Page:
Firearms exposure has traditionally been monitored by screening for the presence of inorganic particles prevalent in gunshot residue (GSR). These inorganic compounds are associated with the primer in ammunition. Recent research efforts have explored alternative approaches for monitoring firearms exposure that screen for the presence of organic GSR (OGSR) components, which come from propellants and stabilizers.
Through the National Institute of Justice Forensic Technology Center of Excellence (FTCOE), scientists at West Virginia University (WVU) evaluated novel adaptations to two existing technologies for their suitability as screening methods for OGSR. This report is a continuation of the OGSR evaluation, “Organic Gunshot Residue Analysis for Potential Shooter Determination,” by WVU, first reported by the FTCOE in May 2015. The methods evaluated herein include ion mobility spectrometry (IMS) and inlet thermal desorption gas chromatography mass spectrometry (GC-MS).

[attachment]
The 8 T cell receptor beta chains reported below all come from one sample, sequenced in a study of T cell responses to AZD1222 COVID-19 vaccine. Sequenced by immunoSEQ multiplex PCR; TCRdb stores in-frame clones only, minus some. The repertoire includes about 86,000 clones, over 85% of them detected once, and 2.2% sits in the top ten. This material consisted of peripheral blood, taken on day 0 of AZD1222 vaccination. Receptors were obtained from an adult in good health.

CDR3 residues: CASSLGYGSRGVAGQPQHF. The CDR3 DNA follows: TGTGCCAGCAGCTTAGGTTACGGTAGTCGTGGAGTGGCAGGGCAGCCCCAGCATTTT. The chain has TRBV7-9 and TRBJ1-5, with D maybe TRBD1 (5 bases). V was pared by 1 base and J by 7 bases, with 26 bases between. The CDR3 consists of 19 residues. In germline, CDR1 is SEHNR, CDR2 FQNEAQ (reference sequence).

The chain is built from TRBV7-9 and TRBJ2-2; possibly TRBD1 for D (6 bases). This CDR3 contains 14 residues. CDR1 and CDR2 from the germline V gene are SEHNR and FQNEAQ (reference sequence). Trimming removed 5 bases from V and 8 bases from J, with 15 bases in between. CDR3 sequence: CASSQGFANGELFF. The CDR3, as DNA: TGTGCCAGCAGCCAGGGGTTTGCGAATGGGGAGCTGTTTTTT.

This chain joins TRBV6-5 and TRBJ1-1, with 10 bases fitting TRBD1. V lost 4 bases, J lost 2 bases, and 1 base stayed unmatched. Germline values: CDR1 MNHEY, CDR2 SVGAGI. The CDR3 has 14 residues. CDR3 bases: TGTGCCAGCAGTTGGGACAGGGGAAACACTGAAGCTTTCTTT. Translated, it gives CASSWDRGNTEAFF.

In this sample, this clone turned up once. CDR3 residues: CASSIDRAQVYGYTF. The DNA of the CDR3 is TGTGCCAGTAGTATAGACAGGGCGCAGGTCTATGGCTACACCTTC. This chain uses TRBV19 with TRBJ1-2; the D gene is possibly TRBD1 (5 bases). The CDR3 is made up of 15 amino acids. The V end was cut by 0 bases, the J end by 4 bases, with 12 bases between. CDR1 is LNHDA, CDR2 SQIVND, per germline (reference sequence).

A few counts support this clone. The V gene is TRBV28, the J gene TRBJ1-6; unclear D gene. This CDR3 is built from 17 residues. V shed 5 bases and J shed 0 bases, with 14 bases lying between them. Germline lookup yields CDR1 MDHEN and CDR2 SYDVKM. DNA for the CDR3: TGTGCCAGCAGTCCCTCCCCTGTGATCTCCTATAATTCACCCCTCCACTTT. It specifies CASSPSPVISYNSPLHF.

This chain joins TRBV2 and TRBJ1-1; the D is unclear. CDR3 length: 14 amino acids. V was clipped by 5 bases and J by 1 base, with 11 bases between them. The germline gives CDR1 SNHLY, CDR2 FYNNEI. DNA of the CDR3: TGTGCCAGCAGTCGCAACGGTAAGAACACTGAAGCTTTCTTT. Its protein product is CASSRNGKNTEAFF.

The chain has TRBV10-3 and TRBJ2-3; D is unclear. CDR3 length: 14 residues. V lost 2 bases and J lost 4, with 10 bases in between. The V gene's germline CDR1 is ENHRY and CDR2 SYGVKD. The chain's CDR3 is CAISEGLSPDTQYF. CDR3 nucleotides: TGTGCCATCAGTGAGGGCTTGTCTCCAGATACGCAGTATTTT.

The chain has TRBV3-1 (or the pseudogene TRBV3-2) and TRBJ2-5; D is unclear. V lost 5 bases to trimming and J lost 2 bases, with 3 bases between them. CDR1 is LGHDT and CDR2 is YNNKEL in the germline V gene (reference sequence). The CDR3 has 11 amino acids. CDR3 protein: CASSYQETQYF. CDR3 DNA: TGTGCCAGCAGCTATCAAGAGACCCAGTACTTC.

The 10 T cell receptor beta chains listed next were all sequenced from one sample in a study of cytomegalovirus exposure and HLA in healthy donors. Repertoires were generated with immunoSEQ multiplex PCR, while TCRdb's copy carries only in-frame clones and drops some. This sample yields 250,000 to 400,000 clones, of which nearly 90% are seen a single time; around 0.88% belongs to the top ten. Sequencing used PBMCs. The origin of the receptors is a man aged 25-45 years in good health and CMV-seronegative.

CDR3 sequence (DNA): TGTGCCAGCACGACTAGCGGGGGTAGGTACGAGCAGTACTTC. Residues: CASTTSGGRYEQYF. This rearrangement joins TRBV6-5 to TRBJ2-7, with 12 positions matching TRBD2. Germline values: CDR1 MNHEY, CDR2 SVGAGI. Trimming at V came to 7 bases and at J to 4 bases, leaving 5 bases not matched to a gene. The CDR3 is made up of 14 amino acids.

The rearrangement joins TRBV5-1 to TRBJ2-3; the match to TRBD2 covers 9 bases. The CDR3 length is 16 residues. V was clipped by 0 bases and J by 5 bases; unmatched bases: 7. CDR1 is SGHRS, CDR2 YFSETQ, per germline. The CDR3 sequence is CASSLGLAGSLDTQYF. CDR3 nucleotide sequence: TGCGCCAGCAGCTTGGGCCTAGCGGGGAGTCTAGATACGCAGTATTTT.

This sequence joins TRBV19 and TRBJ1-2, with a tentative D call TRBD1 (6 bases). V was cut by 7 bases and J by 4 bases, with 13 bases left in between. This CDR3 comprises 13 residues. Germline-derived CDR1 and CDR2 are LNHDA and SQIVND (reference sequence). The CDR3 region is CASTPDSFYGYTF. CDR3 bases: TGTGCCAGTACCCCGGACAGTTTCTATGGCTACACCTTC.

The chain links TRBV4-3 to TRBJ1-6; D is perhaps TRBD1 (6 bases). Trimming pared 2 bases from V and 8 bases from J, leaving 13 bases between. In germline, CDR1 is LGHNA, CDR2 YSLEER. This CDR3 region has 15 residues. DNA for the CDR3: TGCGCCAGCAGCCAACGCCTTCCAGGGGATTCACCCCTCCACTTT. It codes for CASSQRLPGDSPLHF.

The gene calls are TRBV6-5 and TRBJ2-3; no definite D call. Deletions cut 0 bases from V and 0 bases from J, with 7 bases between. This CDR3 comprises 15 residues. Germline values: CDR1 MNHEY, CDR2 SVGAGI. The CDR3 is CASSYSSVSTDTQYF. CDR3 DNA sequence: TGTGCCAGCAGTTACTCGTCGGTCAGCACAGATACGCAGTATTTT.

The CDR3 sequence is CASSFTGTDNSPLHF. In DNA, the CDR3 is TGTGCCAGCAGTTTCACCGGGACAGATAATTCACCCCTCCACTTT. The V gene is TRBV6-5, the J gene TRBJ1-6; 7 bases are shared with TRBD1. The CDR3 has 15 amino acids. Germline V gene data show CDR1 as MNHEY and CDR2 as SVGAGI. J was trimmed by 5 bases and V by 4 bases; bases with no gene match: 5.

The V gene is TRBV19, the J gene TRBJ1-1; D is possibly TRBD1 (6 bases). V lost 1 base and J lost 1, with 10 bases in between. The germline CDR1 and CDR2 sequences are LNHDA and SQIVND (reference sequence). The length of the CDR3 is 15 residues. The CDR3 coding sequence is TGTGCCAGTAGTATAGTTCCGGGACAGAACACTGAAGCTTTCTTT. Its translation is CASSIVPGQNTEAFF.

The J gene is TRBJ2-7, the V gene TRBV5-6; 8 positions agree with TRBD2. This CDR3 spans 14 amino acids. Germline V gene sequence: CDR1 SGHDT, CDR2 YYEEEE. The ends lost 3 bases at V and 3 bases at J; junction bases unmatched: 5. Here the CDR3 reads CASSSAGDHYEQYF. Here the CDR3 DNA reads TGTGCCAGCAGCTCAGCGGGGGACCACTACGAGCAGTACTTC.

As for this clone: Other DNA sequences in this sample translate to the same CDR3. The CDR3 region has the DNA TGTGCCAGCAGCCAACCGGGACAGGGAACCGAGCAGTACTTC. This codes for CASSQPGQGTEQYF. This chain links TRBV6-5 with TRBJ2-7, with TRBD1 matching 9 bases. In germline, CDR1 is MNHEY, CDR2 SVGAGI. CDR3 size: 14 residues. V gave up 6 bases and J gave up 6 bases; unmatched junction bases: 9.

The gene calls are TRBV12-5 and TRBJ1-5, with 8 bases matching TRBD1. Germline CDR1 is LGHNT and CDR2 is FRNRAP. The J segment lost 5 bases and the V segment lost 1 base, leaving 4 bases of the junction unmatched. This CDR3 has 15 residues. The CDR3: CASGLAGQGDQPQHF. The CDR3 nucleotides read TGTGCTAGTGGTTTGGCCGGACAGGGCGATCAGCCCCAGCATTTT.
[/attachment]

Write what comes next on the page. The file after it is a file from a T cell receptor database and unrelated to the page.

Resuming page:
Funding for this Forensic Technology Center of Excellence report was provided by the National Institute of Justice, Office of Justice Programs, U.S. Department of Justice.
The opinions, findings, and conclusions or recommendations expressed in this report are those of the author(s) and do not necessarily reflect those of the U.S. Department of Justice.